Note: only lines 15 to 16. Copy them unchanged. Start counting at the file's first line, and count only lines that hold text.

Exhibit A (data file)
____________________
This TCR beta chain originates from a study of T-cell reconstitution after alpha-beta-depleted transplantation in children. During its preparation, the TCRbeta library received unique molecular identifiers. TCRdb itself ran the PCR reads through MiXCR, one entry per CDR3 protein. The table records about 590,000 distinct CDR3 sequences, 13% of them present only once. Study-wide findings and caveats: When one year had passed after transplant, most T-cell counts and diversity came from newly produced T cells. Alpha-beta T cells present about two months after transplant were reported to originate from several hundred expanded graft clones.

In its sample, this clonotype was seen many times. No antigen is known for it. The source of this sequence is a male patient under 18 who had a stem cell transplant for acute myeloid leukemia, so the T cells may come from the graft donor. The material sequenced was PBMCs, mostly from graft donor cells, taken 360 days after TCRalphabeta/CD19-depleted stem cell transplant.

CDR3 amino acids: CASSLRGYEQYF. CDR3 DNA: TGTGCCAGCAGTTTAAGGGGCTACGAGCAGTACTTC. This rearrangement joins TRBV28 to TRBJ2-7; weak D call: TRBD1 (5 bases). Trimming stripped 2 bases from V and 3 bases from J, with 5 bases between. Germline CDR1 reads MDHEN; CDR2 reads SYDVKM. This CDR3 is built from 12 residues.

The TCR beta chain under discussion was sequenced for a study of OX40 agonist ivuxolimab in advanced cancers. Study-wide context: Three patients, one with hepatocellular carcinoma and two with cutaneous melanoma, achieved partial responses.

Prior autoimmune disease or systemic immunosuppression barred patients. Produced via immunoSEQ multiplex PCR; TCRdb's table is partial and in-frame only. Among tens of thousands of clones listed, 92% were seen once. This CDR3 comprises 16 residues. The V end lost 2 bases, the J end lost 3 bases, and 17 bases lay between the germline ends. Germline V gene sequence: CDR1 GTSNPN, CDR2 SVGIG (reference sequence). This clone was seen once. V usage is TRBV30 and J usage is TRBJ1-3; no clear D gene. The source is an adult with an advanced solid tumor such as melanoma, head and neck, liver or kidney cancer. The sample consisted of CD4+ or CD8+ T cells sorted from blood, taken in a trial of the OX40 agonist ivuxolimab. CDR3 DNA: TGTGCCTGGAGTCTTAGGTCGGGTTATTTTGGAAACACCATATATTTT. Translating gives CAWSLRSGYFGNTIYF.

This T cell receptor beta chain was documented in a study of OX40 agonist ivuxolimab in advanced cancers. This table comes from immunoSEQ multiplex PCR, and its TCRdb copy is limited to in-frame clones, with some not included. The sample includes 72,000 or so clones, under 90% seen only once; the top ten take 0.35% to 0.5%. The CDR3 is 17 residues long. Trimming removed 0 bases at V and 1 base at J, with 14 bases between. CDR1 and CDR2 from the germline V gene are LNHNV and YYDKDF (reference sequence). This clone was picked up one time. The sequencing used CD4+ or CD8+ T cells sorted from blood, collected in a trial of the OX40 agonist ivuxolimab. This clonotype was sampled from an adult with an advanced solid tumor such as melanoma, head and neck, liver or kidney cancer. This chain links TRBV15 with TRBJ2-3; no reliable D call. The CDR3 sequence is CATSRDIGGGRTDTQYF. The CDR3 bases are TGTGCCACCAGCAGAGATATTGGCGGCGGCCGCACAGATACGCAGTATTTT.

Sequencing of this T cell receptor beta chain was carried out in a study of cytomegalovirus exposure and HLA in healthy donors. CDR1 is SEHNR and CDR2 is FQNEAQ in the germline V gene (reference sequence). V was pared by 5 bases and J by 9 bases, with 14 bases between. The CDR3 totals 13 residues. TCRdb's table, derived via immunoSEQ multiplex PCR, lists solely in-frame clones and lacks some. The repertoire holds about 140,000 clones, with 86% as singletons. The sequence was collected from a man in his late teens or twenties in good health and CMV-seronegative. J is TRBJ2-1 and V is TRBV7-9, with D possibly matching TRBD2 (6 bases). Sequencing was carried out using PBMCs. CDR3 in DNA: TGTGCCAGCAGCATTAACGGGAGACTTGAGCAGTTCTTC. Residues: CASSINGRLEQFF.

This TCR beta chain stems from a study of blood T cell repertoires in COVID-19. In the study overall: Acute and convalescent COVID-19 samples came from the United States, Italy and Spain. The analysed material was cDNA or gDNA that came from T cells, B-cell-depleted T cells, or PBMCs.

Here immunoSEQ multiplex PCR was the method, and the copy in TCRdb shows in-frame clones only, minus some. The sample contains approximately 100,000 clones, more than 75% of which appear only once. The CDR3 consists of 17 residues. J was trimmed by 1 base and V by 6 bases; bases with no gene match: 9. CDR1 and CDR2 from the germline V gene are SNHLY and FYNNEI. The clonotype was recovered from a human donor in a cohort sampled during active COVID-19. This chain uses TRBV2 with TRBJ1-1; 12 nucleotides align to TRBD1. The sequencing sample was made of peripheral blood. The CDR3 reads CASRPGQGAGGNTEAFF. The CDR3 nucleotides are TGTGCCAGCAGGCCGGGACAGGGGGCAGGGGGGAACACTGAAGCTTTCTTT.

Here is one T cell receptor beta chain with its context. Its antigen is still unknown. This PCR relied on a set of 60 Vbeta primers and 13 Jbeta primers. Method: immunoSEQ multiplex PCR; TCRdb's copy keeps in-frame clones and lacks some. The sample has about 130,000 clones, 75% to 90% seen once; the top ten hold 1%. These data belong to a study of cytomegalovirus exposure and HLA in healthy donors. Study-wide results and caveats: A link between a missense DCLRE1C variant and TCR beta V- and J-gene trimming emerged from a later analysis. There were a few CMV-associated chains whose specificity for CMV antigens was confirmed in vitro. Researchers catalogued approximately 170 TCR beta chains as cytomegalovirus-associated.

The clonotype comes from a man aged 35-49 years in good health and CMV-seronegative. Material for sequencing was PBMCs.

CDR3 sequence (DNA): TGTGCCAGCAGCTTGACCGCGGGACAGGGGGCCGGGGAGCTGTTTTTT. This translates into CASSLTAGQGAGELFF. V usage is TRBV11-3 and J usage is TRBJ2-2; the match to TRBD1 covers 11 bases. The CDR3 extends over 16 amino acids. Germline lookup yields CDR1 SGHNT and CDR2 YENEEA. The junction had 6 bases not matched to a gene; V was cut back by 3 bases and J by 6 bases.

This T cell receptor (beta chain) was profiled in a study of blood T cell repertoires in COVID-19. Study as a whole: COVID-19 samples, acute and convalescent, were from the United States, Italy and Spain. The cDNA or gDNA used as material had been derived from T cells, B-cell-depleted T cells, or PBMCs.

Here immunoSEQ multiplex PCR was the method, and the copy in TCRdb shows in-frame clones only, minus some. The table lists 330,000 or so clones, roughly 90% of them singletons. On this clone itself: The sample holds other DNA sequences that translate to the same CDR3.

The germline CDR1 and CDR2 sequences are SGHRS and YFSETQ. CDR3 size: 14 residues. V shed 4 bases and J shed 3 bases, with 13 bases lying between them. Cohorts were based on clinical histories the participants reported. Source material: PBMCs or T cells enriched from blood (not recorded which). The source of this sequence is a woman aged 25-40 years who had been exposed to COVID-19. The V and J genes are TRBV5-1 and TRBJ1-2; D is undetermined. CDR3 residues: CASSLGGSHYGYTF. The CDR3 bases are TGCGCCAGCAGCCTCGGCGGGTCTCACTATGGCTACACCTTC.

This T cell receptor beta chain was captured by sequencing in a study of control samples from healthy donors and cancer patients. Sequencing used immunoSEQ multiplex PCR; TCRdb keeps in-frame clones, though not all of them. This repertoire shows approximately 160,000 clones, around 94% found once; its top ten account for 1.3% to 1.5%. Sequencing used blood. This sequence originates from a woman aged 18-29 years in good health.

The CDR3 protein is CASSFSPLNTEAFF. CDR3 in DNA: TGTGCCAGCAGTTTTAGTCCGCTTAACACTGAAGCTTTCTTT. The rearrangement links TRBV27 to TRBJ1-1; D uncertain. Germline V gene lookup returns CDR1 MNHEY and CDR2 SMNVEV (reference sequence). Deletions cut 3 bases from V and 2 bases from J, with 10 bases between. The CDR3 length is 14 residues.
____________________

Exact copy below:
The germline CDR1 and CDR2 sequences are SGHRS and YFSETQ. CDR3 size: 14 residues. V shed 4 bases and J shed 3 bases, with 13 bases lying between them. Cohorts were based on clinical histories the participants reported. Source material: PBMCs or T cells enriched from blood (not recorded which). The source of this sequence is a woman aged 25-40 years who had been exposed to COVID-19. The V and J genes are TRBV5-1 and TRBJ1-2; D is undetermined. CDR3 residues: CASSLGGSHYGYTF. The CDR3 bases are TGCGCCAGCAGCCTCGGCGGGTCTCACTATGGCTACACCTTC.

This T cell receptor beta chain was captured by sequencing in a study of control samples from healthy donors and cancer patients. Sequencing used immunoSEQ multiplex PCR; TCRdb keeps in-frame clones, though not all of them. This repertoire shows approximately 160,000 clones, around 94% found once; its top ten account for 1.3% to 1.5%. Sequencing used blood. This sequence originates from a woman aged 18-29 years in good health.